by Tony Harris
• December 8, 2020
Digital technologies have been advancing at a breakneck pace, and companies are taking advantage in order to beat their competitors and better serve their customers. According to the 2018 “State of the CIO” report, 40 percent of IT budgets are now allocated for the express purpose of digital transformation regardless of industry. What’s more, 70 percent of companies say that they either already have a digital transformation strategy, or they’re working on putting one into place.
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While all of these organizations may share the overarching goal of digital transformation, however, the way that these initiatives are implemented may look very different, depending on a company’s size, products, internal workflow, customer base, and much more. One of the most important factors in digital transformation is a company’s particular industry—so what does that look like in practice?
Below, we’ll discuss the impact of digital transformation on 7 different industries, as well as the lessons that we can learn from each one.
As a customer-facing industry, retail stands to gain a great deal from the various possibilities of digital transformation.
For one, many retail businesses are researching how to use customer analytics more intensively and effectively. This includes everything from adjusting the counts of products in stock at each store to predicting which e-commerce purchases are most likely to be returned. A report from McKinsey & Company has shown that savvy users of analytics are 23 times more likely to excel at acquiring new customers, and 19 times more likely to be highly profitable.
Augmented and virtual reality experiences also have a great deal to offer shoppers, both for brick-and-mortar outlets and e-commerce stores. According to Goldman Sachs, the AR/VR market for retail will reach a total of $1.6 billion by 2025, touching an estimated 32 million users.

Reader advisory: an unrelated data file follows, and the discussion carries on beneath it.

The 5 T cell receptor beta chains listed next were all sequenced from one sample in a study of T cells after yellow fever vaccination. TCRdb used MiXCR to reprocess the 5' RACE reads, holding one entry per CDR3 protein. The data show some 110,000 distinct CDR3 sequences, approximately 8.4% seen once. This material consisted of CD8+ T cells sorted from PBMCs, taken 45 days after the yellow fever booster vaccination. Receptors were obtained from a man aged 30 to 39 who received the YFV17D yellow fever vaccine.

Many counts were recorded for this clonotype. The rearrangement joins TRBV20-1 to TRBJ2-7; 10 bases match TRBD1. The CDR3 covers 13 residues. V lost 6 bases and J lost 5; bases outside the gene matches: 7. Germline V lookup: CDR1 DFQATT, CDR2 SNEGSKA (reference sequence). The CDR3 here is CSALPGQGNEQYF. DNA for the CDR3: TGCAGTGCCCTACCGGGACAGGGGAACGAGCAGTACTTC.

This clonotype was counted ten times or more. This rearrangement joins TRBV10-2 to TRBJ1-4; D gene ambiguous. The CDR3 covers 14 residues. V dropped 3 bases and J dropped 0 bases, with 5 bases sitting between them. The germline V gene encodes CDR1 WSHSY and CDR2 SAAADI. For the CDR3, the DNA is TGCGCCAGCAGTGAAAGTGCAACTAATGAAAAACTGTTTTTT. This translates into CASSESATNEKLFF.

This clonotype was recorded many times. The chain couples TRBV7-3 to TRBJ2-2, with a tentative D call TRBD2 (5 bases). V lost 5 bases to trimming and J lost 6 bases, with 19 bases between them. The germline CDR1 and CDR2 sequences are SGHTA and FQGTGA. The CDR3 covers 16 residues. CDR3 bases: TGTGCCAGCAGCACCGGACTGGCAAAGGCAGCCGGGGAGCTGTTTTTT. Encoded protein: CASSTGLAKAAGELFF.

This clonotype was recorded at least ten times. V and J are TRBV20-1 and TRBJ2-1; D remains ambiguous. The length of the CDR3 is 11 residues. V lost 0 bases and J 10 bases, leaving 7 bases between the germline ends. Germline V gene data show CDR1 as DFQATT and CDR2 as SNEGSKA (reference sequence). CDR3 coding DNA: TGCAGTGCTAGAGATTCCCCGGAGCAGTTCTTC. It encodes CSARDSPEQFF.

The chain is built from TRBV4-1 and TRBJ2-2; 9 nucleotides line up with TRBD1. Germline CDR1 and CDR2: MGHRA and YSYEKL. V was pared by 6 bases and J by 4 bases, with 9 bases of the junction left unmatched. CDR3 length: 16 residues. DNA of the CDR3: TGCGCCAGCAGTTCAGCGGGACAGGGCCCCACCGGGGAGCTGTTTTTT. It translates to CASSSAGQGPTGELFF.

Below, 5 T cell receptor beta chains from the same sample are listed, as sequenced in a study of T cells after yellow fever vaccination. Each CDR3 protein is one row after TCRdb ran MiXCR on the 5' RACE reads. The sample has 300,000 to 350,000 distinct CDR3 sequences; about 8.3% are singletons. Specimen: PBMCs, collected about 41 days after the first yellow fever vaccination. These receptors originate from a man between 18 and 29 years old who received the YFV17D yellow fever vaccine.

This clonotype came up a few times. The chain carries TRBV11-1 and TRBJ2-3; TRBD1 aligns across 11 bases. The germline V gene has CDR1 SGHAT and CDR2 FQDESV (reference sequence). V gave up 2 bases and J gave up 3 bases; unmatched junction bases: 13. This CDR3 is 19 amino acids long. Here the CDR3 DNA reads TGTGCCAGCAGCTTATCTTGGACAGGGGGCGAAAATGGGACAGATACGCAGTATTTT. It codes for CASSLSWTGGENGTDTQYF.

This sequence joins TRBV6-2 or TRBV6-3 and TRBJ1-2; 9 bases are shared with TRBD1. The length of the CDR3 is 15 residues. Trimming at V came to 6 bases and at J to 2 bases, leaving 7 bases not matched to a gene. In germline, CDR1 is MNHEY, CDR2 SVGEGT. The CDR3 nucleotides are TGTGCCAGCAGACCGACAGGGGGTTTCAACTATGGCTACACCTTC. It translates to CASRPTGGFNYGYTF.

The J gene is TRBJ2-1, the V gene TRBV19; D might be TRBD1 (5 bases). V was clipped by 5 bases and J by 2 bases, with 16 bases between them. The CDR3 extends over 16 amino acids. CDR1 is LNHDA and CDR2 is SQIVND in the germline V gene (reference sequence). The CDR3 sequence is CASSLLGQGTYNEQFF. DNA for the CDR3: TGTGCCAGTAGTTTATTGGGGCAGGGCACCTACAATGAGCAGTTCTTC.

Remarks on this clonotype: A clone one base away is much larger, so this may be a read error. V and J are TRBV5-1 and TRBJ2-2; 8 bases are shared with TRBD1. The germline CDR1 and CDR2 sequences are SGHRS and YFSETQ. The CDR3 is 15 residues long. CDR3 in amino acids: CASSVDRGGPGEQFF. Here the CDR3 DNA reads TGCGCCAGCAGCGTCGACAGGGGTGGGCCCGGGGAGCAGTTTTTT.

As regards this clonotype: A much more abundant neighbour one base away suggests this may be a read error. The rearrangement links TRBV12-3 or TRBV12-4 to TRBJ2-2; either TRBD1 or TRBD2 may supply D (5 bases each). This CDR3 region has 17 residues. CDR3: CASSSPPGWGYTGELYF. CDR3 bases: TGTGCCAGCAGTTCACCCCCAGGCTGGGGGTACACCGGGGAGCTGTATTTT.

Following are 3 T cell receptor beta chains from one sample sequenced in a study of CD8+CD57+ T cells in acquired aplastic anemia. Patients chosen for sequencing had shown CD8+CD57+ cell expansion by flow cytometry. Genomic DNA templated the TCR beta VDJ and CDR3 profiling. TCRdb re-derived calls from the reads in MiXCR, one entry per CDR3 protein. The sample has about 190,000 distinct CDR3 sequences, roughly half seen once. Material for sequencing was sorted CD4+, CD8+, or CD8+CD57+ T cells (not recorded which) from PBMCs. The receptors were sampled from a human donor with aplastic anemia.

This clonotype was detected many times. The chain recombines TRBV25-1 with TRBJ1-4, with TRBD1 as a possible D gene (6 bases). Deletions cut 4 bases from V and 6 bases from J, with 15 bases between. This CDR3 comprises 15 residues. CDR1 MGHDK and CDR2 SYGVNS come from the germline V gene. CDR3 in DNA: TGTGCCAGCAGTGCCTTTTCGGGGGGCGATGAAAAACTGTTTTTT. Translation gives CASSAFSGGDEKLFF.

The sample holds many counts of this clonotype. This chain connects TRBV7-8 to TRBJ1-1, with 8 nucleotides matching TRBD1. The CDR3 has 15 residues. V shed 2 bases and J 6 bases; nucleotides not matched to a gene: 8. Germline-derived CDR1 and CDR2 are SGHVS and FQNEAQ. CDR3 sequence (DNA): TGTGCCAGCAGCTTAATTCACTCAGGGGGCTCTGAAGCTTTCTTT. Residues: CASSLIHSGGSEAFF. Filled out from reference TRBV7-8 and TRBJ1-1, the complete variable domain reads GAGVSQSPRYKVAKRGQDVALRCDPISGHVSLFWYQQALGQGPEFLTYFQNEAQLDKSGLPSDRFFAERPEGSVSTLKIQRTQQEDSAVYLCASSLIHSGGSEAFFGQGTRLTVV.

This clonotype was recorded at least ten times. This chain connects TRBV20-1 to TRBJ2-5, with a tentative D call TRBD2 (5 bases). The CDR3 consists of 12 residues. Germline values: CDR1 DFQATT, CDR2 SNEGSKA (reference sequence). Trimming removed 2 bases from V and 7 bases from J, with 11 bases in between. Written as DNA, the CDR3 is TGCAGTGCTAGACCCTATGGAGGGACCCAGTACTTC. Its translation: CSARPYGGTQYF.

Many retailers have already used AR/VR to show how a product or item of clothing will appear to the customer in real life. The IKEA Place mobile app, for example, uses augmented reality to combine a virtual image of furniture with the smartphone’s camera input, letting users visualize how it will be placed in a room.
Much has been written of the impact of digital transformation in manufacturing, where “smart factories” are undergoing the “Industry 4.0” revolution of automation and big data. In addition, the rise of the Internet of Things (IoT) has been tremendously impactful for digital transformation initiatives in manufacturing, where it’s known as the Industrial Internet of Things (IIoT).
For example, IoT devices—from temperature and air pressure sensors to infrared cameras—placed strategically throughout the facility can monitor equipment and collect valuable insights that would otherwise be invisible to human workers. Another transformative digital technology is the “digital twin,” a virtual model that simulates a given object or process in order to detect and prevent potential issues before they become a very real problem.
Automation and robotics, of course, is another highly disruptive technology for the field of manufacturing—and there’s still a great deal of untapped potential. According to a McKinsey analysis, 64 percent of manufacturing-related activities can be automated with existing technology, representing a global value of $2.7 trillion in human labor. Another study found that investing in robotics was responsible for 10 percent of GDP growth in OECD countries between 1993 and 2016.
By being receptive to emerging treatments and technologies, the healthcare industry has the potential to dramatically improve the quality of patient care.
Computer vision and artificial intelligence, while broadly applicable across industries, are especially valuable for the healthcare field. For example, medical professionals in the U.S. are (in)famously overworked, which leads to problems (sometimes life-threatening) such as misdiagnoses and patient misidentification.
Trained computer vision systems, supplemented by input from human experts when necessary, can do a great deal to correct these errors. One such AI system, trained on CT scans of patients’ lungs, can detect the presence of COVID-19 pneumonia with an accuracy of 90 percent, Meanwhile, rapid and highly accurate facial recognition systems can authenticate a patient’s identity and ensure that only employees have access to restricted areas.